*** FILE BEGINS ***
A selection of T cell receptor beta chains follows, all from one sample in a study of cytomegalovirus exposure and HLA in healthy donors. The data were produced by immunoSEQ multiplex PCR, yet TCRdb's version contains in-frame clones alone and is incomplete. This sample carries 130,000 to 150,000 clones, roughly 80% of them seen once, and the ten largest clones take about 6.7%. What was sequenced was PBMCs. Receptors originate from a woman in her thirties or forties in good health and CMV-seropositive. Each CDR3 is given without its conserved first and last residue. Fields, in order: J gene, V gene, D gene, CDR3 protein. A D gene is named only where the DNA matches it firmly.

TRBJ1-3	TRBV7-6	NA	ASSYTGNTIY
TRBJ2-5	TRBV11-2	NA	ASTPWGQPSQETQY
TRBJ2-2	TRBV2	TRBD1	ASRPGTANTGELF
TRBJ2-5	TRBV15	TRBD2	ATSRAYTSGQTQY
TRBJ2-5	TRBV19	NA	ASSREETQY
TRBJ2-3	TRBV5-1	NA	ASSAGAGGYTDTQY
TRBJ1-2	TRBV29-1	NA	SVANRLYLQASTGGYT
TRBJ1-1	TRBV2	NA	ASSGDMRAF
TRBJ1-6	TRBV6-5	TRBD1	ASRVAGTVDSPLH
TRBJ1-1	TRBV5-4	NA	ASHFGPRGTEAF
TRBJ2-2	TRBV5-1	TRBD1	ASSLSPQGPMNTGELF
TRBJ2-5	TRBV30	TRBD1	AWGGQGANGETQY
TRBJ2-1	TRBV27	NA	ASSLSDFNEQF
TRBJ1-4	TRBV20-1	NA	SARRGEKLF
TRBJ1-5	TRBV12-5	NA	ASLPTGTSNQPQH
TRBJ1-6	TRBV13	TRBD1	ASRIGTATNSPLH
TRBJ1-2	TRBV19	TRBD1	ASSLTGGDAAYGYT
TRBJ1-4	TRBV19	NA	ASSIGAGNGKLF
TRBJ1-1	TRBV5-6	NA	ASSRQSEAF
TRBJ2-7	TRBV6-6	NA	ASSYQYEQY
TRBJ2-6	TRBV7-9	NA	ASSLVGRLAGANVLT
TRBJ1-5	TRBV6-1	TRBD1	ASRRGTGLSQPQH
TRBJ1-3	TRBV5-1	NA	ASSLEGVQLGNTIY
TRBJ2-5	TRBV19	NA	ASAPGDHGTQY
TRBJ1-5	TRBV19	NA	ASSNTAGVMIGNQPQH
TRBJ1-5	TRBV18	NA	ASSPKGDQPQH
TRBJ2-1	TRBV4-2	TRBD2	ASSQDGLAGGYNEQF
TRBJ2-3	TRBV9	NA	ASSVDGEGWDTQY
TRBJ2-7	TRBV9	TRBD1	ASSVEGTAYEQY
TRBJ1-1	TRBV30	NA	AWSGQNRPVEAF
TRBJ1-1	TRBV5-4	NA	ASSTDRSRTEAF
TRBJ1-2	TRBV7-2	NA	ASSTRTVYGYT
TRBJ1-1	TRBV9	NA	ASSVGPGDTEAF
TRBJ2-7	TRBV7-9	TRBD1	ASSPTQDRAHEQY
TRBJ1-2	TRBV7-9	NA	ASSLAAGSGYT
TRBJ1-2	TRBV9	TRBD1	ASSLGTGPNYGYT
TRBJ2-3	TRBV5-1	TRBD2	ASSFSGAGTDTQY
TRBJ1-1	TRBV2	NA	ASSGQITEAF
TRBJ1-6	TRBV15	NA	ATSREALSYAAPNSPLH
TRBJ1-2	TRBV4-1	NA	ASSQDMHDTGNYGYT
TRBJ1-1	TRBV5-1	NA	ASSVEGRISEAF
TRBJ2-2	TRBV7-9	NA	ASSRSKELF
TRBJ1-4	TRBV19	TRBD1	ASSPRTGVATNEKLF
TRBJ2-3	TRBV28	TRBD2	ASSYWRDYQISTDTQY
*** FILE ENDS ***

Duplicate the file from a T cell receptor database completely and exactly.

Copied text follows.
A selection of T cell receptor beta chains follows, all from one sample in a study of cytomegalovirus exposure and HLA in healthy donors. The data were produced by immunoSEQ multiplex PCR, yet TCRdb's version contains in-frame clones alone and is incomplete. This sample carries 130,000 to 150,000 clones, roughly 80% of them seen once, and the ten largest clones take about 6.7%. What was sequenced was PBMCs. Receptors originate from a woman in her thirties or forties in good health and CMV-seropositive. Each CDR3 is given without its conserved first and last residue. Fields, in order: J gene, V gene, D gene, CDR3 protein. A D gene is named only where the DNA matches it firmly.

TRBJ1-3	TRBV7-6	NA	ASSYTGNTIY
TRBJ2-5	TRBV11-2	NA	ASTPWGQPSQETQY
TRBJ2-2	TRBV2	TRBD1	ASRPGTANTGELF
TRBJ2-5	TRBV15	TRBD2	ATSRAYTSGQTQY
TRBJ2-5	TRBV19	NA	ASSREETQY
TRBJ2-3	TRBV5-1	NA	ASSAGAGGYTDTQY
TRBJ1-2	TRBV29-1	NA	SVANRLYLQASTGGYT
TRBJ1-1	TRBV2	NA	ASSGDMRAF
TRBJ1-6	TRBV6-5	TRBD1	ASRVAGTVDSPLH
TRBJ1-1	TRBV5-4	NA	ASHFGPRGTEAF
TRBJ2-2	TRBV5-1	TRBD1	ASSLSPQGPMNTGELF
TRBJ2-5	TRBV30	TRBD1	AWGGQGANGETQY
TRBJ2-1	TRBV27	NA	ASSLSDFNEQF
TRBJ1-4	TRBV20-1	NA	SARRGEKLF
TRBJ1-5	TRBV12-5	NA	ASLPTGTSNQPQH
TRBJ1-6	TRBV13	TRBD1	ASRIGTATNSPLH
TRBJ1-2	TRBV19	TRBD1	ASSLTGGDAAYGYT
TRBJ1-4	TRBV19	NA	ASSIGAGNGKLF
TRBJ1-1	TRBV5-6	NA	ASSRQSEAF
TRBJ2-7	TRBV6-6	NA	ASSYQYEQY
TRBJ2-6	TRBV7-9	NA	ASSLVGRLAGANVLT
TRBJ1-5	TRBV6-1	TRBD1	ASRRGTGLSQPQH
TRBJ1-3	TRBV5-1	NA	ASSLEGVQLGNTIY
TRBJ2-5	TRBV19	NA	ASAPGDHGTQY
TRBJ1-5	TRBV19	NA	ASSNTAGVMIGNQPQH
TRBJ1-5	TRBV18	NA	ASSPKGDQPQH
TRBJ2-1	TRBV4-2	TRBD2	ASSQDGLAGGYNEQF
TRBJ2-3	TRBV9	NA	ASSVDGEGWDTQY
TRBJ2-7	TRBV9	TRBD1	ASSVEGTAYEQY
TRBJ1-1	TRBV30	NA	AWSGQNRPVEAF
TRBJ1-1	TRBV5-4	NA	ASSTDRSRTEAF
TRBJ1-2	TRBV7-2	NA	ASSTRTVYGYT
TRBJ1-1	TRBV9	NA	ASSVGPGDTEAF
TRBJ2-7	TRBV7-9	TRBD1	ASSPTQDRAHEQY
TRBJ1-2	TRBV7-9	NA	ASSLAAGSGYT
TRBJ1-2	TRBV9	TRBD1	ASSLGTGPNYGYT
TRBJ2-3	TRBV5-1	TRBD2	ASSFSGAGTDTQY
TRBJ1-1	TRBV2	NA	ASSGQITEAF
TRBJ1-6	TRBV15	NA	ATSREALSYAAPNSPLH
TRBJ1-2	TRBV4-1	NA	ASSQDMHDTGNYGYT
TRBJ1-1	TRBV5-1	NA	ASSVEGRISEAF
TRBJ2-2	TRBV7-9	NA	ASSRSKELF
TRBJ1-4	TRBV19	TRBD1	ASSPRTGVATNEKLF
TRBJ2-3	TRBV28	TRBD2	ASSYWRDYQISTDTQY